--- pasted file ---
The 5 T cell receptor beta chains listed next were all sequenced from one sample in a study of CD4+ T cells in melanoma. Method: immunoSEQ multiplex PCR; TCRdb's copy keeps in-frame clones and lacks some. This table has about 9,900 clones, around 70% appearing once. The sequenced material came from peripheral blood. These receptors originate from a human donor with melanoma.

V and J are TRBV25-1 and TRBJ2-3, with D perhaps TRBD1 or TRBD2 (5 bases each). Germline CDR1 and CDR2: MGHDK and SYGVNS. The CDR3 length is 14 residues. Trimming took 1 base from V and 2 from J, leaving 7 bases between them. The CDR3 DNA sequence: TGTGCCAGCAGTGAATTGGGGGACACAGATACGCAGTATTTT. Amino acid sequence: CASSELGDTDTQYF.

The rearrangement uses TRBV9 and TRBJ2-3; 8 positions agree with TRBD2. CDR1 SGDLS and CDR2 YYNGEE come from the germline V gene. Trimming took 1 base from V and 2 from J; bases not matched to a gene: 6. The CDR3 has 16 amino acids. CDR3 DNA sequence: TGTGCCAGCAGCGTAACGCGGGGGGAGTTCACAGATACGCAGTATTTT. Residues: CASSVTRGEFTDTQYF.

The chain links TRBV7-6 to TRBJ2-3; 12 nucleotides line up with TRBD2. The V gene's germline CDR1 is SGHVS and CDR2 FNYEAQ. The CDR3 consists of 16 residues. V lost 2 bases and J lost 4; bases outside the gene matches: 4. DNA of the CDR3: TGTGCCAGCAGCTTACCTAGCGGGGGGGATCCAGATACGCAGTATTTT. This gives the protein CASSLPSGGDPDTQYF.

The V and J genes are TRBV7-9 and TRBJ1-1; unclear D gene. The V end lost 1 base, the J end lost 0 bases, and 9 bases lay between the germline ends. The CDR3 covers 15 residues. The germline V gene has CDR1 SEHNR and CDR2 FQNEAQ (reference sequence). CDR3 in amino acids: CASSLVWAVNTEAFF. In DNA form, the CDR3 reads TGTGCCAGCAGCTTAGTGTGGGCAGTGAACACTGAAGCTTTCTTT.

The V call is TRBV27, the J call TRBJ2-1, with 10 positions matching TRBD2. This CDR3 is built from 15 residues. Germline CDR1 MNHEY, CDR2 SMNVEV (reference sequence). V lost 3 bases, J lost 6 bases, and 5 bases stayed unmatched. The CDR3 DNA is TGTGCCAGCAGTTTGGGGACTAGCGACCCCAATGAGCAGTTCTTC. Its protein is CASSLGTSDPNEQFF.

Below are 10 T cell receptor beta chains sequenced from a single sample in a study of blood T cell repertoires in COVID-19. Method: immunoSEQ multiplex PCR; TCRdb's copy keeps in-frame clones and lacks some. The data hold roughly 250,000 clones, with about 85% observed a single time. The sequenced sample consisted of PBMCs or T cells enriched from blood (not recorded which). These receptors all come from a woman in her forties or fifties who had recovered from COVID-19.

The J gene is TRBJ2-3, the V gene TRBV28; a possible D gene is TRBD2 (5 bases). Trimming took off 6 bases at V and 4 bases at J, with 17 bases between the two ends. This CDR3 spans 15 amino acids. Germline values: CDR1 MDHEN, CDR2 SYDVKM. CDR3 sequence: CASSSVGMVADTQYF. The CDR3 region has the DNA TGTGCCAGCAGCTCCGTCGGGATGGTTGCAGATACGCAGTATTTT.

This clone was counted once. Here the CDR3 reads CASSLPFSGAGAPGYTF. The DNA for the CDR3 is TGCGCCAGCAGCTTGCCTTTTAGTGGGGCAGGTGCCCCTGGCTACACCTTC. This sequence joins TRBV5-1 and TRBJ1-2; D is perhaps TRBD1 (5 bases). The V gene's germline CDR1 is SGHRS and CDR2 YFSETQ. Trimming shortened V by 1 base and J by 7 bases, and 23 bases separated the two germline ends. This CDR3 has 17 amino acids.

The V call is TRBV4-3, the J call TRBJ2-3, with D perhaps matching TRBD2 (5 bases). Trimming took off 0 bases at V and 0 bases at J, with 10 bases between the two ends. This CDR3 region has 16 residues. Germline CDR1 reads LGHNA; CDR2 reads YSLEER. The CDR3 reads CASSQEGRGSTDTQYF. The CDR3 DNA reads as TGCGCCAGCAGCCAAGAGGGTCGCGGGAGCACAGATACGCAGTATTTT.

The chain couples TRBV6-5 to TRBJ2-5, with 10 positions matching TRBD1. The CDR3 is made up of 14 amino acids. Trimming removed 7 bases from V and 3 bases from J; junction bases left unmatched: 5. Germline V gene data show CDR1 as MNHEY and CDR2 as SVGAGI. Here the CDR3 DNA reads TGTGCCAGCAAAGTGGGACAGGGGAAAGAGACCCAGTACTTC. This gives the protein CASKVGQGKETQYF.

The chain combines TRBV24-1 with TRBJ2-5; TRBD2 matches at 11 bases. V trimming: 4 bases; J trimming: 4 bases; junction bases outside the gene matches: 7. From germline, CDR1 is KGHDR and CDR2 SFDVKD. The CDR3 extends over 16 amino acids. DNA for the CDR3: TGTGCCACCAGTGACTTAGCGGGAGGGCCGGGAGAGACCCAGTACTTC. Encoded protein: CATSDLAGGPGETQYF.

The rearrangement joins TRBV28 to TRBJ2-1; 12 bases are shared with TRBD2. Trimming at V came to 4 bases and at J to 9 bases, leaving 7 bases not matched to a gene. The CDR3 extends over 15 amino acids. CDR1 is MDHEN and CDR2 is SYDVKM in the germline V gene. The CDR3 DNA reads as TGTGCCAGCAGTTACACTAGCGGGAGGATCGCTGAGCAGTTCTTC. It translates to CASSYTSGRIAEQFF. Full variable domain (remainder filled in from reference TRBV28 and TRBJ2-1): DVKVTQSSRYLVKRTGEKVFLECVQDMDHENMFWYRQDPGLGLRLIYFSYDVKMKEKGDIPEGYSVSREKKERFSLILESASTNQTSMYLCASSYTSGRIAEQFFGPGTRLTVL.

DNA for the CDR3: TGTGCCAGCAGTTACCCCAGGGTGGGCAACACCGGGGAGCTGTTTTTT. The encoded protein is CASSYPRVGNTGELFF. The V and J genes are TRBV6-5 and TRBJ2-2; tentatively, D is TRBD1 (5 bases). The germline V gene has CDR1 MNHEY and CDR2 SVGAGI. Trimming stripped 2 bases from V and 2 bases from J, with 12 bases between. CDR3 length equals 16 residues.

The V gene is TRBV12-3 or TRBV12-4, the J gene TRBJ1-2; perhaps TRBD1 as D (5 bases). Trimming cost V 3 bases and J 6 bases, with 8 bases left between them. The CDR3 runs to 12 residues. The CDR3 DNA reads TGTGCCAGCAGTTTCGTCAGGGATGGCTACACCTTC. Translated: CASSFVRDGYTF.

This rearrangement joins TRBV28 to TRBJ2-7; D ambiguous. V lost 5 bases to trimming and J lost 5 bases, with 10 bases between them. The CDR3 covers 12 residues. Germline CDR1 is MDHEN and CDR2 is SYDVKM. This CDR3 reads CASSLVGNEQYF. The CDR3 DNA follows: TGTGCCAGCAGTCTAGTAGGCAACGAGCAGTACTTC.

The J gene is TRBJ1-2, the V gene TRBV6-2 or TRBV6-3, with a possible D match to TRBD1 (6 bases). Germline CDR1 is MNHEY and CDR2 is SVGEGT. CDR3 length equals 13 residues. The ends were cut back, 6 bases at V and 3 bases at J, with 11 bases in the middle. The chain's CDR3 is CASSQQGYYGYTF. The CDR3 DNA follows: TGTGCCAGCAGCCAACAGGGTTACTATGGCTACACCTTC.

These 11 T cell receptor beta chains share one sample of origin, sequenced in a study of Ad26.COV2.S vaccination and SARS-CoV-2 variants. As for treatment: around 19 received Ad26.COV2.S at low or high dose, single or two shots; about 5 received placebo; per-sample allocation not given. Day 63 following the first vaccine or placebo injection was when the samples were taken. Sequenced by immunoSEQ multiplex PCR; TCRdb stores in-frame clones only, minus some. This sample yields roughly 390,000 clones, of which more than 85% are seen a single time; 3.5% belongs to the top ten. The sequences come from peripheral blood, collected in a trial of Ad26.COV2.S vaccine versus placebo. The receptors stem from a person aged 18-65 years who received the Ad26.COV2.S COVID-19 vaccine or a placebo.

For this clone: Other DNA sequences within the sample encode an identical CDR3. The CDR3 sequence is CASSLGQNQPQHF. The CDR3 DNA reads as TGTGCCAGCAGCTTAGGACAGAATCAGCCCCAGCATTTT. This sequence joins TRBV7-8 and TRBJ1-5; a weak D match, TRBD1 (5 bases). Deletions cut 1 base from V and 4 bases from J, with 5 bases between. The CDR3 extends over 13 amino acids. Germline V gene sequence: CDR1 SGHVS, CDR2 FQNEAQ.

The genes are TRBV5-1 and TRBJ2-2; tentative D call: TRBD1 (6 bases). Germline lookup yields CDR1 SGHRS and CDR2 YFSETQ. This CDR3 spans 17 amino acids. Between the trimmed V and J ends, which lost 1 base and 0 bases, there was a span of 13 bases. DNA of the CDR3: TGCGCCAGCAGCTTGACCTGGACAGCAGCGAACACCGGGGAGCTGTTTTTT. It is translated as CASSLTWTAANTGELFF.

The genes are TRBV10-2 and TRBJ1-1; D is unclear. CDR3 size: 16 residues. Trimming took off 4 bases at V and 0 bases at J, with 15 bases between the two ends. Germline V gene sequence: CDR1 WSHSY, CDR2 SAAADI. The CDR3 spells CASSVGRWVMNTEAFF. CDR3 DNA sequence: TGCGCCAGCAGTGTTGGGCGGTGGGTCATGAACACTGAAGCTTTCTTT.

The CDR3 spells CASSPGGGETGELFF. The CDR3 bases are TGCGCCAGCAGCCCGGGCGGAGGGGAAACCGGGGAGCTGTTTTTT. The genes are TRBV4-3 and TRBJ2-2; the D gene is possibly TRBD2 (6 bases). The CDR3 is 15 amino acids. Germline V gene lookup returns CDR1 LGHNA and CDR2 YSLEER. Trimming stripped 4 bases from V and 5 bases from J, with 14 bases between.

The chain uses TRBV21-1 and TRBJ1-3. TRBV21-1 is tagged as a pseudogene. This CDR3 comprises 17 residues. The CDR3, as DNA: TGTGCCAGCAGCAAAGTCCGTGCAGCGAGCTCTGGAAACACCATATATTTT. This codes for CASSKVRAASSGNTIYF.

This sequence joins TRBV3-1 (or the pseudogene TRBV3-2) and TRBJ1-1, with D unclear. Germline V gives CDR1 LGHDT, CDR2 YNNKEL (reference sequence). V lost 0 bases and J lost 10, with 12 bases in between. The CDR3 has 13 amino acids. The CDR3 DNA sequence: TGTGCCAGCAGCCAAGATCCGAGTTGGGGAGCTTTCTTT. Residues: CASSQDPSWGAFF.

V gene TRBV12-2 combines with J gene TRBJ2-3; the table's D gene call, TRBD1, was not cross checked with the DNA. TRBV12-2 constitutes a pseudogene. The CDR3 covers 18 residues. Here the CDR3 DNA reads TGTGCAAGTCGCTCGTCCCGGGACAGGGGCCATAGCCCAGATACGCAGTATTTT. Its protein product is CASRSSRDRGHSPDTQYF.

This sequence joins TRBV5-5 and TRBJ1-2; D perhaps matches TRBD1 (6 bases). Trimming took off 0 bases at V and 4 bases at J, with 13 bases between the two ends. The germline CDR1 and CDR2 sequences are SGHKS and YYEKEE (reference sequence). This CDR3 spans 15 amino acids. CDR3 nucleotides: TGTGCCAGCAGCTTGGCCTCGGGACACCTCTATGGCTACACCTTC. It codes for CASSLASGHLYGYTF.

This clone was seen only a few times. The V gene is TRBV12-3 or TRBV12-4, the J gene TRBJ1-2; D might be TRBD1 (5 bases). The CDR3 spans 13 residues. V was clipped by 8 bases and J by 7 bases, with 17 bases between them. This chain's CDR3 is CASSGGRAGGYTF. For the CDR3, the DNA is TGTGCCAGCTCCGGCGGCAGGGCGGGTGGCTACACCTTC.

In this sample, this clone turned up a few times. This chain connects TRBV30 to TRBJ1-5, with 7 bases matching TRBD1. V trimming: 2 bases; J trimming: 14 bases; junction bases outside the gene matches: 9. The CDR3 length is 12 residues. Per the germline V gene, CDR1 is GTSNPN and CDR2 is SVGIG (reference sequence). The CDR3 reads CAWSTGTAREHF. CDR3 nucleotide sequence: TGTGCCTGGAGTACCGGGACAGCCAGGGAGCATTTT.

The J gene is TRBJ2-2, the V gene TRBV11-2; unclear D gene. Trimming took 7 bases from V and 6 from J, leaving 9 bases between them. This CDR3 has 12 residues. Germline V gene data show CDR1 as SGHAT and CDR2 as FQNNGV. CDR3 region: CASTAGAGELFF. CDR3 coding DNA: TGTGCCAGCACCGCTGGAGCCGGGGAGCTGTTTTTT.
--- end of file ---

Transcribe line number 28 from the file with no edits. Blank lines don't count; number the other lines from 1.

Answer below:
In this sample, this clone turned up a few times. This chain connects TRBV30 to TRBJ1-5, with 7 bases matching TRBD1. V trimming: 2 bases; J trimming: 14 bases; junction bases outside the gene matches: 9. The CDR3 length is 12 residues. Per the germline V gene, CDR1 is GTSNPN and CDR2 is SVGIG (reference sequence). The CDR3 reads CAWSTGTAREHF. CDR3 nucleotide sequence: TGTGCCTGGAGTACCGGGACAGCCAGGGAGCATTTT.